[R. 183]. Dr. Bentley stated that J.H.’s prognosis was “favorable for present level of functioning.”
[R. 183]. Dr. Bentley also administered the Wechsler Intelligence Test, which yielded a Verbal IQ
of 83, Performance IQ of 73, and a Full Scale IQ Estimate of 76. [R. 182]. Dr. Bentley noted that
these results placed J.H.’s verbal skills in the lower end of the low-average range and his visual
spatial skills in the lower end of the borderline range. [R. 182].
On January 26, 2009, Plaintiff’s attorney referred J.H. to David R. Wilson, Ph.D., for a
psychological evaluation. [R. 238-247]. After his examination, Dr. Wilson diagnosed J.H. with
ADHD, combined type oppositional defiant disorder, and possible mental retardation vs. borderline
intelligence. [R. 243]. Dr. Wilson also administered the Wechsler Intelligence Test, but Dr. Wilson
noted it could not be formally scored in a valid way.2 [R. 241]. Dr. Wilson administered four
subtests from the Wechsler Individual Achievement Test. [R. 241]. J.H. was oppositional and got
virtually no correct answers. [R. 241]. At times, J.H. would answer correctly “almost in spite of
himself, but then he would change to an incorrect response.” [R. 241]. Dr. Wilson noted that it was
“meaningless to calculate scores because he [has] not given good effort.” [R. 241]. Dr. Wilson also
completed a child’s mental health source statement in which he selected boxes indicating J.H. had
marked degrees of limitation in the following areas: (1) attending and completing tasks, and (2)
interacting and relating with others. [R. 244-245].
On January 22, 2009, Larry Dennis, Ph.D., a state agency medical consultant, completed a
childhood disability evaluation. [R. 174-179]. Dr. Dennis concluded that J.H. has a less than
marked limitation in the following areas: (1) acquiring and using information; (2) attending and
completing tasks; (3) interacting and relating with others; and (4) caring for himself. [R. 176-177].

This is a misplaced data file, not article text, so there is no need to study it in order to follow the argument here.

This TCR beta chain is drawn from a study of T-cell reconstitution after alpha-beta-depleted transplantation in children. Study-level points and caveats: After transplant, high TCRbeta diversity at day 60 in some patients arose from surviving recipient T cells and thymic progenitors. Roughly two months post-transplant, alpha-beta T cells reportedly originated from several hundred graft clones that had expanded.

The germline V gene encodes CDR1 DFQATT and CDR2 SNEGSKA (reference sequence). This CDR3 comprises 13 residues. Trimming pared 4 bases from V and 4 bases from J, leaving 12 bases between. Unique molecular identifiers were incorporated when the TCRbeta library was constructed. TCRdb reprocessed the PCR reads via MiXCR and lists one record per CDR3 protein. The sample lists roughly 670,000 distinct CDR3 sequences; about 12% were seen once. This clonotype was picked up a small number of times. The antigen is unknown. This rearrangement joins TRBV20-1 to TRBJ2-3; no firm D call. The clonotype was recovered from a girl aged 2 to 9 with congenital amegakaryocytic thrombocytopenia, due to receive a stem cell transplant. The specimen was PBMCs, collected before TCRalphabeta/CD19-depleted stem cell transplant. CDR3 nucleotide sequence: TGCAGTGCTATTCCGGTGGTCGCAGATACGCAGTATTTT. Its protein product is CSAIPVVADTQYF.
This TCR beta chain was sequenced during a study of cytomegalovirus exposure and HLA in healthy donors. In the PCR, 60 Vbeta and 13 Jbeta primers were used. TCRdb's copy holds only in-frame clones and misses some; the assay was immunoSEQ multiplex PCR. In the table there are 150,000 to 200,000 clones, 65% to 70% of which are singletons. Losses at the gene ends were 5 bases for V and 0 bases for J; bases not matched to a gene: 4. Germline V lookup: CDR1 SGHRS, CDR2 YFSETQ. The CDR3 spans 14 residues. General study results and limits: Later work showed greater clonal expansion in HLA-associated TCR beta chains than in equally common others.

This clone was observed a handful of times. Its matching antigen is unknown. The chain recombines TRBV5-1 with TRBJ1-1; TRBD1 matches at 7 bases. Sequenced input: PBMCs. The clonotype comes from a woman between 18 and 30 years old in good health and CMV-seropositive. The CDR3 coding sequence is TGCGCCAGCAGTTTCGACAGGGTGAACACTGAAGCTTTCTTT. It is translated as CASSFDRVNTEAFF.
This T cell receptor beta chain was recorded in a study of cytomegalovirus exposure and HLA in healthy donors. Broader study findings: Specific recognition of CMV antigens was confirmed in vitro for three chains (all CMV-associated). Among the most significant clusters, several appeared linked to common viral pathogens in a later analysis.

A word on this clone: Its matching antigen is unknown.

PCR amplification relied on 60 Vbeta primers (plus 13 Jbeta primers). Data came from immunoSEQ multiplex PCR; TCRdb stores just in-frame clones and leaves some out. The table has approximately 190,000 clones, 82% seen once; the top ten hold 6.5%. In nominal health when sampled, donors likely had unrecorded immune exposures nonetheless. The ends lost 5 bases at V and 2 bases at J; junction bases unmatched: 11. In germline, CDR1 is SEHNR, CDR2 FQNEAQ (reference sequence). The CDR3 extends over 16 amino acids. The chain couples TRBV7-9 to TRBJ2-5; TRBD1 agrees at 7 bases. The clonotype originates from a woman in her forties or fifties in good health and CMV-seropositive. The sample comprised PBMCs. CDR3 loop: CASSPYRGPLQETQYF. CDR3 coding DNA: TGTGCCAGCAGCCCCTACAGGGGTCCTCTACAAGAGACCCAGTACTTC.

Dr. Dennis further concluded that J.H. has no limitation in the following areas: (1) moving about;
(2) manipulating objects; and (3) health and physical well-being. [R. 177].
Dr. Wilson noted that J.H. would have scored the lowest possible score but that this was not a valid estimate
of his ability. Dr. Wilson indicated that J.H. got no correct answers on most of the subtests, but that when he tried again
J.H. would get a few right but then would not put forth effort. [R. 241].
For a child to be determined disabled as defined under the Act, the child must “have a
medically determinable physical or mental impairment or combination of impairments that causes
marked and severe functional limitations, and that can be expected to cause death or that has lasted
or can be expected to last for a continuous period of not less than 12 months.” 20 C.F.R. § 416.906.
A physical or mental impairment is defined as “an impairment that results from anatomical,
physiological, or psychological abnormalities which are demonstrable by medically acceptable
clinical and laboratory diagnostic techniques.” 20 C.F.R. § 404.1508.
Social Security regulations provide a three-step test for determining whether a child is
disabled. 20 C.F.R. § 416.924(a); see e.g., Wilson v. Apfel, 179 F.3d 1276, 1277 n.1 (11th Cir.
1999); Cole v. Barnhart, 436 F.Supp.2d 1239, 1241 (N.D. Ala. 2006). First, the ALJ must determine
whether the child is engaging in substantial gainful activity. “Substantial gainful activity” is work
activity that involves doing significant physical or mental activities for pay or profit. 20 C.F.R. §
416.972. If the child engages in substantial gainful activity, then the child cannot claim disability
regardless of the child’s medical condition. 20 C.F.R. § 416.924(b). If the child is found to not be
engaging in substantial gainful activity, the analysis proceeds.
In the second step, the ALJ must determine whether the child has a medically determinable
impairment or a combination of medical impairments that is “severe” under the Act. 20 C.F.R. §
416.924(c). At this stage of the analysis, “severe” as understood under Social Security Regulations
requires that the child have a medically determinable impairment, or an impairment or combination
of impairments, that is not merely a slight abnormality that causes no more than minimal functional
limitations. Id. Absent such a “severe” impairment, the child may not claim disability. Id.
Third, the ALJ must determine whether the child’s impairment meets or medically equals an
impairment included in the Listing of Impairments listed in 20 C.F.R. § 404, Subpart P, Appendix
1 (a “Listing”). 20 C.F.R. § 416.924(d). If the child’s impairment meets a Listing, the child is
declared disabled. Id. Alternatively, the child may also be declared disabled if the child’s
impairment or combination of impairments functionally equals a Listing. Id. In determining
whether the child’s impairment or combination of impairments functionally meets a Listing, the ALJ